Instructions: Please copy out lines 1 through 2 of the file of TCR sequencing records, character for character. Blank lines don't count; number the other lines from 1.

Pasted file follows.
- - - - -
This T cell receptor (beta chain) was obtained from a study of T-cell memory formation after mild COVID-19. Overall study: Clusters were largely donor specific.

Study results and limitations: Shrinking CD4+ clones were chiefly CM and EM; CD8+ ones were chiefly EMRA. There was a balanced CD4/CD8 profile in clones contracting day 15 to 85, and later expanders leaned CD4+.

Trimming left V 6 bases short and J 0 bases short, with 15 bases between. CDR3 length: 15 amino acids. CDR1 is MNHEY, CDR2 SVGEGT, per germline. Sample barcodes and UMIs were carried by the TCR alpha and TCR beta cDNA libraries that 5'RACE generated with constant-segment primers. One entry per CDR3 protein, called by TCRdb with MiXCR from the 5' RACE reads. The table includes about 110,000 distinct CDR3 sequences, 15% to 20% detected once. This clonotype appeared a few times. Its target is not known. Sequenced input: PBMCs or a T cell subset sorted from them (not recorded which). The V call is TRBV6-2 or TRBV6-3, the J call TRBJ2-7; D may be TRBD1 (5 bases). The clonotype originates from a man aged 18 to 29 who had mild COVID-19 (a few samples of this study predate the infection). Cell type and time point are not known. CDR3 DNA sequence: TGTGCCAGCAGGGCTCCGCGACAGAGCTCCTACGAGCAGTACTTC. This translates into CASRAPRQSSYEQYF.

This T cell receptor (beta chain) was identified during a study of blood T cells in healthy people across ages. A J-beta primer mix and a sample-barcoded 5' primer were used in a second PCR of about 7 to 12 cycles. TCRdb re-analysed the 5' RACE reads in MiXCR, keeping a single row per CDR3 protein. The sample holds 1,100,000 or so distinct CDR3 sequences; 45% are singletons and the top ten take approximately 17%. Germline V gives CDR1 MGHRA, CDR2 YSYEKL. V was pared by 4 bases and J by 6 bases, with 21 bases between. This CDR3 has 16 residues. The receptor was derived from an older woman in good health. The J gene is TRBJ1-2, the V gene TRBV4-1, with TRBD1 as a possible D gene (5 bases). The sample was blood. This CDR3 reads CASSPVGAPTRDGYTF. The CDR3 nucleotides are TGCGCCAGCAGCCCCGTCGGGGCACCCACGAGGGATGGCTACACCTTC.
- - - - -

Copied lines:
This T cell receptor (beta chain) was obtained from a study of T-cell memory formation after mild COVID-19. Overall study: Clusters were largely donor specific.

Study results and limitations: Shrinking CD4+ clones were chiefly CM and EM; CD8+ ones were chiefly EMRA. There was a balanced CD4/CD8 profile in clones contracting day 15 to 85, and later expanders leaned CD4+.